Practicing mindfulness is one thing, but have you ever taken note of where and when you decide to practice mindfulness? That’s right: are you mindful about when you decide to be mindful?
Why is this worth examining? Truth be told, many of us remember to be mindful only when it is convenient for us. We do it when we have a break, or we do it when we want to focus on a task. Many of us do it when we’ve scheduled it, such as during a yoga session, or while playing the singing bowl.
When we do this, we’re missing opportunities to reap greater benefits from mindfulness. To test the mettle, as they say.
Addressing Impatience with Mindfulness
The thing about patience is, it doesn’t sound as glorious as “zen” or “enlightenment”.Therefore, we don’t strive for it as much.
Patience is pretty much just staying calm when you’re being challenged to stay calm. That is, we only feel impatient when the circumstances are not conducive to calm. Think of traffic jams, a long line, or a child’s tantrum.
However, sitting present, fully immersed in discomfort, is the way through undesirable feelings. When we process our impatience, soaking it up and examining each moment, we can eventually become much more patient.
And that’s why we love waiting in line.
Mindful Questions for Impatience
When we feel impatient, our mind makes demands. “Move!” “Stop it!” “Be quiet already!” With mindfulness, we can carefully guide ourselves through questions that root us firmly in our impatience-inducing situation.
What’s going on?
Process what’s happening, and you’re already steps closer to acceptance. No matter how chaotic, mentally catalogue the sights, sounds, and smells that define each moment. It’s too easy to have our senses hijacked by a negative feeling, so do your best to approach this first question impartially.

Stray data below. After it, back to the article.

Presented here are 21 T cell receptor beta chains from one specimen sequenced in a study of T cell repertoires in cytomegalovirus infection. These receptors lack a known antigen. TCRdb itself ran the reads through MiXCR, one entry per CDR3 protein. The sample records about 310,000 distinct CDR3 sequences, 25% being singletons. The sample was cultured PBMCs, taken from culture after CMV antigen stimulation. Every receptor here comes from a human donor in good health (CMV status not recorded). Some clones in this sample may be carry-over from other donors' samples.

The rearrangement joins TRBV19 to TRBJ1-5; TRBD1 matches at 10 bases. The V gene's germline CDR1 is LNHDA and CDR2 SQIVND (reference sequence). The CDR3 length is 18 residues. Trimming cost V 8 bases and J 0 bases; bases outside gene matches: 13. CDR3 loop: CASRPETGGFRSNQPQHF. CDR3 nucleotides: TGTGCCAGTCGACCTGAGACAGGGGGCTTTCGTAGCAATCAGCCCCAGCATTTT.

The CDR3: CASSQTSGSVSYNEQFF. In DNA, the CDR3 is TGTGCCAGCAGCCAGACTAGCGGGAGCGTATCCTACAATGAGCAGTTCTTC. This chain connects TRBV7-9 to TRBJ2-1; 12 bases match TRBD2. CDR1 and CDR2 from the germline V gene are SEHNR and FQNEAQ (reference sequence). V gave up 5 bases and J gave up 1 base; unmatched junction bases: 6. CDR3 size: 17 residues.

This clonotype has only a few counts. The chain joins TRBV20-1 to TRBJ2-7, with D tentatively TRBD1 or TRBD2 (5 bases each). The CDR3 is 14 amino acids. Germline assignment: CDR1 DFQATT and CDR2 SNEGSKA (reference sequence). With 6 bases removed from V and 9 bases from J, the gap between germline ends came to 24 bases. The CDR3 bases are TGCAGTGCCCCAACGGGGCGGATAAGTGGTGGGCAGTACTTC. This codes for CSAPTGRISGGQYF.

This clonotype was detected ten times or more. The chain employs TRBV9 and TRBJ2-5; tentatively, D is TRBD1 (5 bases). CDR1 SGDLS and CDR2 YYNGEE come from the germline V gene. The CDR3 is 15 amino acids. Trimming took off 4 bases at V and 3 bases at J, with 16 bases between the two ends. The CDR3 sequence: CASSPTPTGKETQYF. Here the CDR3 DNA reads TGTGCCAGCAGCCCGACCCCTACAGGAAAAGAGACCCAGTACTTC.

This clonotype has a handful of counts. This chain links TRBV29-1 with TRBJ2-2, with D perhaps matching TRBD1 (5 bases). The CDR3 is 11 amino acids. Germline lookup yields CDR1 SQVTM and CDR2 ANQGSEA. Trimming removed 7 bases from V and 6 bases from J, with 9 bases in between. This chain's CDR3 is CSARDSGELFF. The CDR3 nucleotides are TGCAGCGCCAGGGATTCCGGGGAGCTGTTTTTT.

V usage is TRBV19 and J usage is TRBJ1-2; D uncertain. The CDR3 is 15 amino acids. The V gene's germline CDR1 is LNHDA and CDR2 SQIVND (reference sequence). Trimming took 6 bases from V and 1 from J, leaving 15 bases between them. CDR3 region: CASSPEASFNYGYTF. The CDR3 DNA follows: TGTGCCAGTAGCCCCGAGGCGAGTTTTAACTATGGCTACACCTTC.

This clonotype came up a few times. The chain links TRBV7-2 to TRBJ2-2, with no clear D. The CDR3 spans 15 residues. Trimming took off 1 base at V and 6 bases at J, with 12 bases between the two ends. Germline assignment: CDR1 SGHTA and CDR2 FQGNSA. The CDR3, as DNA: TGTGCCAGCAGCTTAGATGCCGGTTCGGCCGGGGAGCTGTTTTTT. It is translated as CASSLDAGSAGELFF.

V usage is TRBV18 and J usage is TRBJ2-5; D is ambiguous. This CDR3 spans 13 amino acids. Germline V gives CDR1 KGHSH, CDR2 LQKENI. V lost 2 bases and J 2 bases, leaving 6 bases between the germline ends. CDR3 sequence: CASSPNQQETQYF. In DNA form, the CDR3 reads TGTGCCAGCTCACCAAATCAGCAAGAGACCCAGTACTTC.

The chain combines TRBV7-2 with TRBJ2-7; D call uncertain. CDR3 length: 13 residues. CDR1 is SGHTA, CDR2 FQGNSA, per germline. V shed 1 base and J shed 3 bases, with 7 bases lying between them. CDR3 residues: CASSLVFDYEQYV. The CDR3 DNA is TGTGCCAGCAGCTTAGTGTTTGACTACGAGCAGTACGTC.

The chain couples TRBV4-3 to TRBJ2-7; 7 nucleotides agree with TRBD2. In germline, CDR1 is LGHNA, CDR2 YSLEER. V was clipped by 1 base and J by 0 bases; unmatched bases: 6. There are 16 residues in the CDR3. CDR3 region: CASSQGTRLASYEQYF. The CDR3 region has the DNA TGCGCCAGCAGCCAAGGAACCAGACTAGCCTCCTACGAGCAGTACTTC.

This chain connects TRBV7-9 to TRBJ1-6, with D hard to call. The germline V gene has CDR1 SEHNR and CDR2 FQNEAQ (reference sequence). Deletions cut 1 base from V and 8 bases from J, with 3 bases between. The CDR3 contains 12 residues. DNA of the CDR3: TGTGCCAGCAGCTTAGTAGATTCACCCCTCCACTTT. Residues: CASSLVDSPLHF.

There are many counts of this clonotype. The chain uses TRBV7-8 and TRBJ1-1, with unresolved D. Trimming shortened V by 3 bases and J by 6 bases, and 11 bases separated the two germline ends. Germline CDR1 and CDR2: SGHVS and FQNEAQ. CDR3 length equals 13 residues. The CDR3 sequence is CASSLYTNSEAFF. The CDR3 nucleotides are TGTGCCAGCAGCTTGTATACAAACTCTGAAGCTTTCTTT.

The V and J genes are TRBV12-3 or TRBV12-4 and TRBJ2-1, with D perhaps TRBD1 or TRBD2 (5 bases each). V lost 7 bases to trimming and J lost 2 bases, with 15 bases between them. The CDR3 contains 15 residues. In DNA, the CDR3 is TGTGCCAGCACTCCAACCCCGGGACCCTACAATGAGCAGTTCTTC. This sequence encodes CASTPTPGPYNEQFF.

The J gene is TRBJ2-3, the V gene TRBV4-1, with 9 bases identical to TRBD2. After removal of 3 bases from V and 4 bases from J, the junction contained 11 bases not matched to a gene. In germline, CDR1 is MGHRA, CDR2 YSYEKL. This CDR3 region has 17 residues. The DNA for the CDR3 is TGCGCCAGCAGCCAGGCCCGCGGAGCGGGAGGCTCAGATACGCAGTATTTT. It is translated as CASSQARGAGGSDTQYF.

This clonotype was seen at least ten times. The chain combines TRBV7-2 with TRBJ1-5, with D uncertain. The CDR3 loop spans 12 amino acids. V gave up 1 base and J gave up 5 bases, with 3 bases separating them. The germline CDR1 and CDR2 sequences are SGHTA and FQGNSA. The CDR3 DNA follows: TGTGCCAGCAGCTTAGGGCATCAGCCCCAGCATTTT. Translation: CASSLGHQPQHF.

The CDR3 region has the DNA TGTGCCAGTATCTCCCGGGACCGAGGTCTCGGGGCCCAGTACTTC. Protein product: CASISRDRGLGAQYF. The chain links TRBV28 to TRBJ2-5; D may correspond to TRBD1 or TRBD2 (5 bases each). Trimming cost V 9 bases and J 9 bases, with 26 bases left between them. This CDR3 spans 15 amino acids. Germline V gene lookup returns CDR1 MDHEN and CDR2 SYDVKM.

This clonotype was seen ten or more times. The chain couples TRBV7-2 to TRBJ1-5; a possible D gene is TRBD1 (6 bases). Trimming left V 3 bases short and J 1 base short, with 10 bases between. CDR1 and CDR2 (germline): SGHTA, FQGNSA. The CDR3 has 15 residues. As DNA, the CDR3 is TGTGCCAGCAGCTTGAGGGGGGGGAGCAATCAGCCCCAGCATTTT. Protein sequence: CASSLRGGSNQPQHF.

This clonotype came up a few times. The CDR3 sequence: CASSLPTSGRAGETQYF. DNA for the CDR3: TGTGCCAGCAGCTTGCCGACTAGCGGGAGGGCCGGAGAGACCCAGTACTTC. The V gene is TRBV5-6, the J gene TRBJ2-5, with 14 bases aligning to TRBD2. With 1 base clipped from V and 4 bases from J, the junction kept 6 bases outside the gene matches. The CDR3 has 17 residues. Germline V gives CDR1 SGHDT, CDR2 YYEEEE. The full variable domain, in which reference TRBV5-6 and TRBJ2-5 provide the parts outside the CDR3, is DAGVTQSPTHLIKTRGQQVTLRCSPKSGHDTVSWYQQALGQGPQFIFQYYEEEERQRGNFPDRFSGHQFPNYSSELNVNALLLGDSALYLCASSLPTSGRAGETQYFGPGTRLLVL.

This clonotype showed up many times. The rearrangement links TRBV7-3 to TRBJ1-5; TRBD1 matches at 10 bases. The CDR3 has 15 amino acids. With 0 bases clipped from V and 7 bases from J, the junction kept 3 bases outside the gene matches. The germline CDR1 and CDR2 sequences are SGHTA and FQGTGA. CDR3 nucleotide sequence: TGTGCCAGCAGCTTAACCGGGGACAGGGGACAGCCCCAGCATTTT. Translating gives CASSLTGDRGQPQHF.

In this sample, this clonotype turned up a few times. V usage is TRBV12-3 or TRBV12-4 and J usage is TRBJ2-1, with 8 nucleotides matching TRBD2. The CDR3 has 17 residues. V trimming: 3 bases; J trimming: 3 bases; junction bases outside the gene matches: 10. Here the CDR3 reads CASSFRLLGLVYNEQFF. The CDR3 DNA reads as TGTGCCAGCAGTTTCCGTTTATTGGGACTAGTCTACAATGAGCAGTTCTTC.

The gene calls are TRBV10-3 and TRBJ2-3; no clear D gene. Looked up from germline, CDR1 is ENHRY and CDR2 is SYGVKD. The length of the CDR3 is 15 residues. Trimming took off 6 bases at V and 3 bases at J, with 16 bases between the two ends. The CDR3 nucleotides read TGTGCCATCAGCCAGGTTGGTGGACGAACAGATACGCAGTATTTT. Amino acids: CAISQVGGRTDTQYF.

Is this permanent?
Everything is temporary. As you sit in your present conditions, consider the impermanence of it all. We know the child will stop crying, the line won’t exist by tonight, and traffic jams are common daily events that always clear up. You’re never trapped, this is just what’s happening at this moment.
Am I alone in my discomfort?
Where does all of this discomfort really stem from? Truthfully, much of it comes from feeling it’s solely our lot in life. This is rarely the case. Think of yourself as part of a larger whole handling this situation. After all, the tantruming child also feels tested, the other cars around you are not moving, and there are people behind you in that long line.
In fact, some people would consider the cashier processing the long line, or the driver involved in the accident that caused the jam. They might be encountering more trying challenges than you are. That’s proof that the universe is not conspiring against you!
Over time, with mindful questioning, we become less susceptible to feeling poorly under certain circumstances. We even train ourselves to automatically resort to mindfulness in these times. And what is that called?
Don’t forget to comment below and tell us what tries your patience. We could always use more ideas about where and when we can effectively apply mindfulness!